Bee Roots for 2022-07-03

The table provides clues for the roots of words in today's NY Times Spelling Bee. You're responsible for prefixes, suffixes, tense changes, plurals, doubling consonants before suffixes, and alternate spellings of roots. An exception: since Sam won't allow S, when the root contains an S, the clue may be for a plural or suffixed form. "Mice" for example. If a clue isn't self-explanatory, try googling it. The TL;DR about the site comes after the table.

Past clues are available here

Today's puzzle
  • Letters: B/AONTUY
  • Words: 47
  • Points: 203
  • Pangrams: 1

Table content

  • with first two letters of answer and length
root #answers coveredanswer's first two lettersanswer's lengthclue for root (answer may need prefix, suffix, tense change, alt spelling, ...)
31AB4Be next to; share a common border
11AB5Head monk, perhaps at Downton
21AB5Regarding, preposition
41AT7Slang 3–word contraction: exclamation of encouragement or congratulations; ends in young ♂
51BA4Rum sponge cake, or Ali & his 40 thieves
121BA5What you use to hit the ball in games such as baseball or cricket; flying mammal
141BA5Thin stick used by a conductor or passed in a relay race
151BA5Southern (think Cajun) marshy outlet of a lake or river
61BA6Large monkey with red butt
91BA6Common yellow plantain variety
101BA6Indian “strangler” fig tree
111BA6African tree
131BA6Young ♂ who tends the Yankees’ equipment, esp. sticks; compound
161BO4Small ship, as in “tug-”
171BO4Taiwan sweet tea with gelatin pearls
191BO4Skeleton part, or what dogs chew & bury; study intensely
221BO4Breast, slang
251BO4Favor, poetic (grant me a …), noun
261BO4Cowboy or winter shoe
301BO4Short period (… of insomnia or depression, e.g.), or wrestling or boxing match
201BO5Scottish “attractive” lass, or Prince Charlie adj.
241BO5Seabird with colorful feet, or gag "prize"
271BO5Stolen goods (pirate or war …), or slang for ass (shake your …)
181BO6Candy, or 2X “good" in French
211BO6Small ape related to chimps
231BO6“Owie” you kiss & make better, mistake, or what 2 ghosts say
281BO6Study of plants
291BO6Reward for capturing a fugitive (…hunter), paper towel brand, or “Mutiny on the …” ship
331BU4Tap a baseball instead of swinging
341BU4Anchored float serving as a navigation mark, noun + pangram adj. (able to stay afloat) (2 words)
361BU4Hit with head or horns (… heads with), verb; or slang abbr. for your rump, noun
311BU5Southern good ole boy
321BU5Cute name for a rabbit (Bugs …),
371BU6Shirt fastener, or to fasten shirt, verb + pangram gerund
381BU6The purchase of a controlling share in a company (leveraged…), compound noun
351BU7Able to float, pangram
391NA5Conspicuously rich person, as in VP Agnew’s “nattering …s of negativism”
401NA7Hypothetical, very small, self-propelled machine,
411NO4Beginner, gamer slang
421NU5Coarse or lumpy in texture, esp. fabric; adj.
431TA5Striped cat with a distinctive M on its forehead
441TA5Forbidden, cultural no-nos
451TU4Biggest brass instrument; Sousaphone
461TU5Derogatory adj. for someone who’s overweight (think bathing basin with a rubber duckie)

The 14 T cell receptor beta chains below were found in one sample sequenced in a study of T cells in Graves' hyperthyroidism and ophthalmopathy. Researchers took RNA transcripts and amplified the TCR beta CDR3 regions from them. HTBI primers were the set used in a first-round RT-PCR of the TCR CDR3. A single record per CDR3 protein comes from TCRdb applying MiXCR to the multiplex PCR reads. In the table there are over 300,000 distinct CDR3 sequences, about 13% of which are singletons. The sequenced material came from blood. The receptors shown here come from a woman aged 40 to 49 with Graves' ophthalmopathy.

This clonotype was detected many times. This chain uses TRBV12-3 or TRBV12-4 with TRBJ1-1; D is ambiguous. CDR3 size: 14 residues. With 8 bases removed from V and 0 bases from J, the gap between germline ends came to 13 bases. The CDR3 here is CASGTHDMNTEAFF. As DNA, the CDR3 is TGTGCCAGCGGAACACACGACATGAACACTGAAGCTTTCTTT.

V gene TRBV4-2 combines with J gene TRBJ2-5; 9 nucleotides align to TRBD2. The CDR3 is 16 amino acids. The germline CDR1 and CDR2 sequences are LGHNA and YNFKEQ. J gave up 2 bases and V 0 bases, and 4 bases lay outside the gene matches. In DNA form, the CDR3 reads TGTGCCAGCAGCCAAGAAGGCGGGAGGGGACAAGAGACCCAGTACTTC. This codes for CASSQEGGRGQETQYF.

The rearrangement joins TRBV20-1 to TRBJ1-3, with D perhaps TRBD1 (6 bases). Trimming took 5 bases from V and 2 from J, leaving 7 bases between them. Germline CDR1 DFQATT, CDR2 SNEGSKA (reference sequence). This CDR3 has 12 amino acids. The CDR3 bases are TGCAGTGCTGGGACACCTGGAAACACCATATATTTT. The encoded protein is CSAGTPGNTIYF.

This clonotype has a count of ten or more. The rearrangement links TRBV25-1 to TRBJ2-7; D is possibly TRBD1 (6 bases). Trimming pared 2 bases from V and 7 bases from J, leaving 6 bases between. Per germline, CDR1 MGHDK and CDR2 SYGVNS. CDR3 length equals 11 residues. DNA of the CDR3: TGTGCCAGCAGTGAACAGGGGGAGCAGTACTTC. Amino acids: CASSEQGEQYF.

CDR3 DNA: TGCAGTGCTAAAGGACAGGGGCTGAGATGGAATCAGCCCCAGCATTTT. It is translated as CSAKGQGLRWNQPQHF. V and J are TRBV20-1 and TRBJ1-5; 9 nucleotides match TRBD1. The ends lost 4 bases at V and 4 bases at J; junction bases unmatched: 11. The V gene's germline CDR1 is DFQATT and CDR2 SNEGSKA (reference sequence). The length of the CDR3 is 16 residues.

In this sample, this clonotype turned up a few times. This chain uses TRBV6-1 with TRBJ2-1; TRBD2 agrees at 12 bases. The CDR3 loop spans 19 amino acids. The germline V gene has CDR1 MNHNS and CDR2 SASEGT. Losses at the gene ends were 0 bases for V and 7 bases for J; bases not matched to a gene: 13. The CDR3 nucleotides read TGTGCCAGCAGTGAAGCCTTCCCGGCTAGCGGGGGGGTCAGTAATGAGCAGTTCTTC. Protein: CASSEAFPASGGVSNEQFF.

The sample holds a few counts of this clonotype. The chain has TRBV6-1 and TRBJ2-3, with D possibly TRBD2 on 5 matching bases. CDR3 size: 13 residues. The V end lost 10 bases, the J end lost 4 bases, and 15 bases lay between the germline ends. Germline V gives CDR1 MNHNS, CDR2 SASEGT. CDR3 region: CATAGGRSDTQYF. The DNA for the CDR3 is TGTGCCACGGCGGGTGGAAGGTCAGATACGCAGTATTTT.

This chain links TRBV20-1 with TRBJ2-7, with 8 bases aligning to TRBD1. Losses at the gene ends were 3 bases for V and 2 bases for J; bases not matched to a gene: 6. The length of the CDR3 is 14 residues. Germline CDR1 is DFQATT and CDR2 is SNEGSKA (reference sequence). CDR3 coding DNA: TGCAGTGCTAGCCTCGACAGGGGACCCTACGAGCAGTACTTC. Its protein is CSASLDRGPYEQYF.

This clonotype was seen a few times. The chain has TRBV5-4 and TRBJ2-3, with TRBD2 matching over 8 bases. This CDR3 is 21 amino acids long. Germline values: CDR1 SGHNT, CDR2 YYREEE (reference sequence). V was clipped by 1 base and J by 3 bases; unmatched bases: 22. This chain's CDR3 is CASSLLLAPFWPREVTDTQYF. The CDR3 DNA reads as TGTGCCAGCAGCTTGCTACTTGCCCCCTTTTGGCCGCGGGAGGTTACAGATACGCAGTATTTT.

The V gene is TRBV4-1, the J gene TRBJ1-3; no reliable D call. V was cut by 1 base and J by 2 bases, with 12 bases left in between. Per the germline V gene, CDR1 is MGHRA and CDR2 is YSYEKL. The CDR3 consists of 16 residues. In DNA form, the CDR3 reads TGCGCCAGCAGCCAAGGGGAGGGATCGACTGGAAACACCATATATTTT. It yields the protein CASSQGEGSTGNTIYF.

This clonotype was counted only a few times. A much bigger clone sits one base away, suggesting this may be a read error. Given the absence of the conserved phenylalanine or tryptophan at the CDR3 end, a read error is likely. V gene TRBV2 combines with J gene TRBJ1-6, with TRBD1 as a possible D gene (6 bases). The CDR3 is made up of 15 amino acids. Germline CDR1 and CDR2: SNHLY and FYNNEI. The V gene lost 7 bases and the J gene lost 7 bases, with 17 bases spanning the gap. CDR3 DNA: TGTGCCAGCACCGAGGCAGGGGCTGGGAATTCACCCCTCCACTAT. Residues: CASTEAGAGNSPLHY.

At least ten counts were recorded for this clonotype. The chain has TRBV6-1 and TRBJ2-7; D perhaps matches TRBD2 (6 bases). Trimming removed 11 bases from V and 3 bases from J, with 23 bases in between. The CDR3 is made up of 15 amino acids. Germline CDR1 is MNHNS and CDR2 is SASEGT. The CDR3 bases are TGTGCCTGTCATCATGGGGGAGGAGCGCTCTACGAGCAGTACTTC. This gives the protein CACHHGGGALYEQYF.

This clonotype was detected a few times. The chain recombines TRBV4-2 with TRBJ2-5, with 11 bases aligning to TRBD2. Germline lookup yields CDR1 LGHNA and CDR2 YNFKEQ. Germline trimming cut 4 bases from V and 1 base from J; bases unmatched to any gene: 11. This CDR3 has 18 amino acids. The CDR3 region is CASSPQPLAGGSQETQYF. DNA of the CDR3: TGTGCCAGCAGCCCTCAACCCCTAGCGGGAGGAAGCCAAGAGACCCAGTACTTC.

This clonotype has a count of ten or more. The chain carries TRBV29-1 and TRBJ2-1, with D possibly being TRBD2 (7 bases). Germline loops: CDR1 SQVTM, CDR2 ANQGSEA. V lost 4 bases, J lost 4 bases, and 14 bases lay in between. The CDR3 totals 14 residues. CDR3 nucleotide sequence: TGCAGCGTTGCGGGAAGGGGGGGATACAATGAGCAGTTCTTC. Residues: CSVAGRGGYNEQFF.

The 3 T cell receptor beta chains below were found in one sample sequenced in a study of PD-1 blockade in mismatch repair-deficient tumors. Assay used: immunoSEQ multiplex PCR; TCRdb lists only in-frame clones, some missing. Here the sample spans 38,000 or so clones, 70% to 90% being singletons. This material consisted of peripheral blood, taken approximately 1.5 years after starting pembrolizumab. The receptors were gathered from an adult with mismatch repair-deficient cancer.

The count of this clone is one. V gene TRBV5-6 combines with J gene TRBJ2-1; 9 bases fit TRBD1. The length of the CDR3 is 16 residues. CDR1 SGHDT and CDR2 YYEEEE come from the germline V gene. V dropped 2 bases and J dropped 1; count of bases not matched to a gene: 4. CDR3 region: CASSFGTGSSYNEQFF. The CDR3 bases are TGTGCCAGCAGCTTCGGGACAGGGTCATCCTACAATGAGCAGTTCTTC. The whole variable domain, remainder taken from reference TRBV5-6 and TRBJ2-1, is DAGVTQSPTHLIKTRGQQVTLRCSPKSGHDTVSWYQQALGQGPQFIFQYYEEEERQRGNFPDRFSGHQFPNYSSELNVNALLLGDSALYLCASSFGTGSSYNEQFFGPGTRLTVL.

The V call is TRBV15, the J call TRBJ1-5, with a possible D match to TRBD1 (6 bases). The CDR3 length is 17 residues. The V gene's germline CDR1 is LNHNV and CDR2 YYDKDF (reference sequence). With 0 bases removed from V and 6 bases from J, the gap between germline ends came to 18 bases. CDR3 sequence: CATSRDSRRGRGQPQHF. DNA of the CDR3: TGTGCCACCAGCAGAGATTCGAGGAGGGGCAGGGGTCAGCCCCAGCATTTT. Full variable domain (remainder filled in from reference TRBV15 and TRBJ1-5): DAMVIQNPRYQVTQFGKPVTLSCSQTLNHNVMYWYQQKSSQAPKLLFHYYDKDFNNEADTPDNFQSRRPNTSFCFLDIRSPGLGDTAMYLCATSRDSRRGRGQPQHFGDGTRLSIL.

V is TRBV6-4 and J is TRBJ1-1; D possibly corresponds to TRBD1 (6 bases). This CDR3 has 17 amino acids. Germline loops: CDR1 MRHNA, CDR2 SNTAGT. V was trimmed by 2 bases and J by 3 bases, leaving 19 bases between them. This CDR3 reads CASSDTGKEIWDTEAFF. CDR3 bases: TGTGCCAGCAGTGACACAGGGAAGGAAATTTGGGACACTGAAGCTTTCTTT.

81UN5Prohibit, verb
371UN8Shirt fastener, or to fasten shirt, verb + pangram gerund

About this site

This site provides clues for a day's New York Times Spelling Bee puzzle. It exists to make it easier for Kevin Davis to take a day off. Most of the clues come from him. There may be some startup problems, but long term I think I can put the clues together with no more than half an hour's work.

The "Bee Roots" approach is to provide explicit clues for root words, not every word. This is similar to what Kevin Davis does, but without information about parts of speech As logophiles, we are pretty good at putting on prefixes and suffixes, changing tense, and forming plurals (including Latin plurals!). The clues cover root words, arranged alphabetically by root word, with a count of words in the puzzle that come from each root. For example, if a puzzle includes ROAM and ROAMING, there will be a clue for ROAM and a count of 2. The root may not appear in the puzzle at all; for example, the 2021-07-23 Bee included ICED, DEICE, and DEICED. For such a puzzle, the clue would be for ICE with a word count of 3.

The Bee Roots approach involves judgement sometimes. For example, if a puzzle includes LOVE, LOVED, and LOVELY, how many roots are needed to cover them? LOVE and LOVED share the root LOVE, certainly, but LOVELY is tricky. LOVE is part of its etymology, but by now, the word means "exquisitely beautiful," which is a lot farther from the meaning of LOVE than swithcing to past tense. I'm inclined to treat LOVE and LOVELY as separate roots. You may not agree, which is fine. Another thing we logophiles share is a LOVE of arguing about words on Twitter.

One last complication, until another one pops up: a few roots have multiple spellings, for example LOLLYGAG and LALLYGAG. Depending on the day's letters, and maybe even the editor's whims, one or both could be in the puzzle's answer list. With such roots, you could see a word count of 2, even if there are no applicable prefixes or suffixes.

I will do my best to keep this site up to date and helpful (I hope). Check it out, and tweet feedback to @donswartwout Tweet to @donswartwout

Many thanks to Kevin Davis, whose 4,500-word clue list made this possible.